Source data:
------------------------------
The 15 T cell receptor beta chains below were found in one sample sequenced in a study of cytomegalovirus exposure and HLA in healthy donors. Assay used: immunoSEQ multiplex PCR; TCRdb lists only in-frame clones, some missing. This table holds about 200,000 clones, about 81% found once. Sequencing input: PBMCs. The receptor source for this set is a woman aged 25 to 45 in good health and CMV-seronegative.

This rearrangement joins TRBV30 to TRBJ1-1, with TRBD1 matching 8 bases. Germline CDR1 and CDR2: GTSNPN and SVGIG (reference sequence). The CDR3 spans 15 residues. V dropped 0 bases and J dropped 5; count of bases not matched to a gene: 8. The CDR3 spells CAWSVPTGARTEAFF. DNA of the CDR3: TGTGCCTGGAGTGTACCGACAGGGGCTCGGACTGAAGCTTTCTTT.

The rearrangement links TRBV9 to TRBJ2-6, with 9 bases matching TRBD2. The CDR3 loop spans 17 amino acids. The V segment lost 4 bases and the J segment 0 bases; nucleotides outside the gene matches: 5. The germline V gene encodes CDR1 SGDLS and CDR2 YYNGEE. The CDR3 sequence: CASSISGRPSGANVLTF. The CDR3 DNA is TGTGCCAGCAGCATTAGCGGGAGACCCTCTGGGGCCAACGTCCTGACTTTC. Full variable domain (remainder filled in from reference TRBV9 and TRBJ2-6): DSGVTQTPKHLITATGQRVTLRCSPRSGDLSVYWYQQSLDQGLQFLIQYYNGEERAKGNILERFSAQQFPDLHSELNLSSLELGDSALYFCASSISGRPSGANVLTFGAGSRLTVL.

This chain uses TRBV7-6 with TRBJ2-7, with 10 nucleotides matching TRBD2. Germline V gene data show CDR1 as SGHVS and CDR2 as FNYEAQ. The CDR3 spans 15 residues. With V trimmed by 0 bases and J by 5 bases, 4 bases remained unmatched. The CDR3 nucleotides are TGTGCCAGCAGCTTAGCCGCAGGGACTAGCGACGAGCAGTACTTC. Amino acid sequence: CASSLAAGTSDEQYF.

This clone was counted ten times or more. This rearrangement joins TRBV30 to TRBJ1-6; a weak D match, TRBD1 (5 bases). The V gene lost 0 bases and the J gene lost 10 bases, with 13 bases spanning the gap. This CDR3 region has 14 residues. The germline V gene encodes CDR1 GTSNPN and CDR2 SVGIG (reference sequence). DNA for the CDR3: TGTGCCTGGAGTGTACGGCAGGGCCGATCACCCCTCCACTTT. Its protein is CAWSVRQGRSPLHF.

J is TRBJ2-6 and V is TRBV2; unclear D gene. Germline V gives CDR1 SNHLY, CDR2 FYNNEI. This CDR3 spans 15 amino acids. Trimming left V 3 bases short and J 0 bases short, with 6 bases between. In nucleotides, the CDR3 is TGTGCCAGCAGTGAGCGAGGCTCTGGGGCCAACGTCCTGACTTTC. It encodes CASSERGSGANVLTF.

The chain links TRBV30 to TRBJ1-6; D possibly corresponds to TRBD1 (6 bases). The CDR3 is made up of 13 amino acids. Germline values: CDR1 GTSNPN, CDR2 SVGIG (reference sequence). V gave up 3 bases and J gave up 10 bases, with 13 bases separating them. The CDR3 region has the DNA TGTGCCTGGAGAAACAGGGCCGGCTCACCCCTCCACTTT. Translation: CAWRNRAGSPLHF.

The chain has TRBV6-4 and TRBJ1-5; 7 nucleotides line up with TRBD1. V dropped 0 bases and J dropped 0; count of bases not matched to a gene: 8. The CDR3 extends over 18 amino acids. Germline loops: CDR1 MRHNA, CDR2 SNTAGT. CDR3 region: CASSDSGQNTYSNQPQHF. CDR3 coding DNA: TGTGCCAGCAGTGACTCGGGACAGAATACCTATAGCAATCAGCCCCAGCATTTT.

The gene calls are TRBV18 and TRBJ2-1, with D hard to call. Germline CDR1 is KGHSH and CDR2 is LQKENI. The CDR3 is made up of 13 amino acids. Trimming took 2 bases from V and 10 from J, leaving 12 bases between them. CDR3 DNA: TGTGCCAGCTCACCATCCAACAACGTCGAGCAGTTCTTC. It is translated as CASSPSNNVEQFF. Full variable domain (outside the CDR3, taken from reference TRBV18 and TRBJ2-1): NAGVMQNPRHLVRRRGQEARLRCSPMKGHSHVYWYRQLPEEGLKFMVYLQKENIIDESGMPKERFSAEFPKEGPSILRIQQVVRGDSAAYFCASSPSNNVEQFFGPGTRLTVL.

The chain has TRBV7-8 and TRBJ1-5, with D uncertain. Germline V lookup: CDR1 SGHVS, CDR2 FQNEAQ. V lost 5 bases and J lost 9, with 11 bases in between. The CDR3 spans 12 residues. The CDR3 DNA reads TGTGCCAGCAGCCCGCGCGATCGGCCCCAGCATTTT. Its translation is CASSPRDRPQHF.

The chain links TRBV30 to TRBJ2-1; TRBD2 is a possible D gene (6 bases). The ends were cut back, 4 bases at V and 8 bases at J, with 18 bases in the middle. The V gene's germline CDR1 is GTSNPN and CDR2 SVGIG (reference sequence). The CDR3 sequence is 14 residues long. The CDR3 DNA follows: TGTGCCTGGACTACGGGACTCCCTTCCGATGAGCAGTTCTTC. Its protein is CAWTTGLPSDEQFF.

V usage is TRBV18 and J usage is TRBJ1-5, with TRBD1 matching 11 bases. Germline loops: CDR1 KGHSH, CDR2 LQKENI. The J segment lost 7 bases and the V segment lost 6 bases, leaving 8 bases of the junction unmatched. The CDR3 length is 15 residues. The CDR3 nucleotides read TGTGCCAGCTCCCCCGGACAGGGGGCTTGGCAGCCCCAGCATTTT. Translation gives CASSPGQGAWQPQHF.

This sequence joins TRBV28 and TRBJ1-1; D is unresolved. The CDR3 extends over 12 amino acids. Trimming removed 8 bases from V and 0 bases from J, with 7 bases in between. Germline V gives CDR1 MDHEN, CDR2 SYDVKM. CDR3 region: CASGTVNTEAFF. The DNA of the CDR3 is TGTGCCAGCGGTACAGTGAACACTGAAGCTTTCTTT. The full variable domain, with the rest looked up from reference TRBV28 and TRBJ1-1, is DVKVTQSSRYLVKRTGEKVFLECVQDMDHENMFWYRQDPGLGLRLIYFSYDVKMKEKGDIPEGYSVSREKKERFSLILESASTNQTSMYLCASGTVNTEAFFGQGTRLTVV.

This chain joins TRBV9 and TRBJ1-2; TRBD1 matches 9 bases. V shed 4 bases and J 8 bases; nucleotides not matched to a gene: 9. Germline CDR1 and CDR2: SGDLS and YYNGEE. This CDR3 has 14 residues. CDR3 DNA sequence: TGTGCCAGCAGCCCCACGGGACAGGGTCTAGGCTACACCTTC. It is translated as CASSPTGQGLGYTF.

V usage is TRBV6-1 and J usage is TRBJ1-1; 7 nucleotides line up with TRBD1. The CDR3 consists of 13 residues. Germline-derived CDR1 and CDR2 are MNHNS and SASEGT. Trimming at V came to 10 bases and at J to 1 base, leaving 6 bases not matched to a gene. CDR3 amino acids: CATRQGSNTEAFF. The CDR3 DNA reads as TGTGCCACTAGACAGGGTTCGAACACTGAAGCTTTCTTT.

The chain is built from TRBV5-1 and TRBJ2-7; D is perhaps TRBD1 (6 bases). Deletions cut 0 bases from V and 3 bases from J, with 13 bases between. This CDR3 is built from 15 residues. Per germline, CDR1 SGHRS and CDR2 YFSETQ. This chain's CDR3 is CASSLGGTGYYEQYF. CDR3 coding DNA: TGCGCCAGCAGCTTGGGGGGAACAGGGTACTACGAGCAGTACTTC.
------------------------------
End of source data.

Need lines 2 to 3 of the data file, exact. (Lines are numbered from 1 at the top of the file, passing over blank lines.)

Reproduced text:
This rearrangement joins TRBV30 to TRBJ1-1, with TRBD1 matching 8 bases. Germline CDR1 and CDR2: GTSNPN and SVGIG (reference sequence). The CDR3 spans 15 residues. V dropped 0 bases and J dropped 5; count of bases not matched to a gene: 8. The CDR3 spells CAWSVPTGARTEAFF. DNA of the CDR3: TGTGCCTGGAGTGTACCGACAGGGGCTCGGACTGAAGCTTTCTTT.

The rearrangement links TRBV9 to TRBJ2-6, with 9 bases matching TRBD2. The CDR3 loop spans 17 amino acids. The V segment lost 4 bases and the J segment 0 bases; nucleotides outside the gene matches: 5. The germline V gene encodes CDR1 SGDLS and CDR2 YYNGEE. The CDR3 sequence: CASSISGRPSGANVLTF. The CDR3 DNA is TGTGCCAGCAGCATTAGCGGGAGACCCTCTGGGGCCAACGTCCTGACTTTC. Full variable domain (remainder filled in from reference TRBV9 and TRBJ2-6): DSGVTQTPKHLITATGQRVTLRCSPRSGDLSVYWYQQSLDQGLQFLIQYYNGEERAKGNILERFSAQQFPDLHSELNLSSLELGDSALYFCASSISGRPSGANVLTFGAGSRLTVL.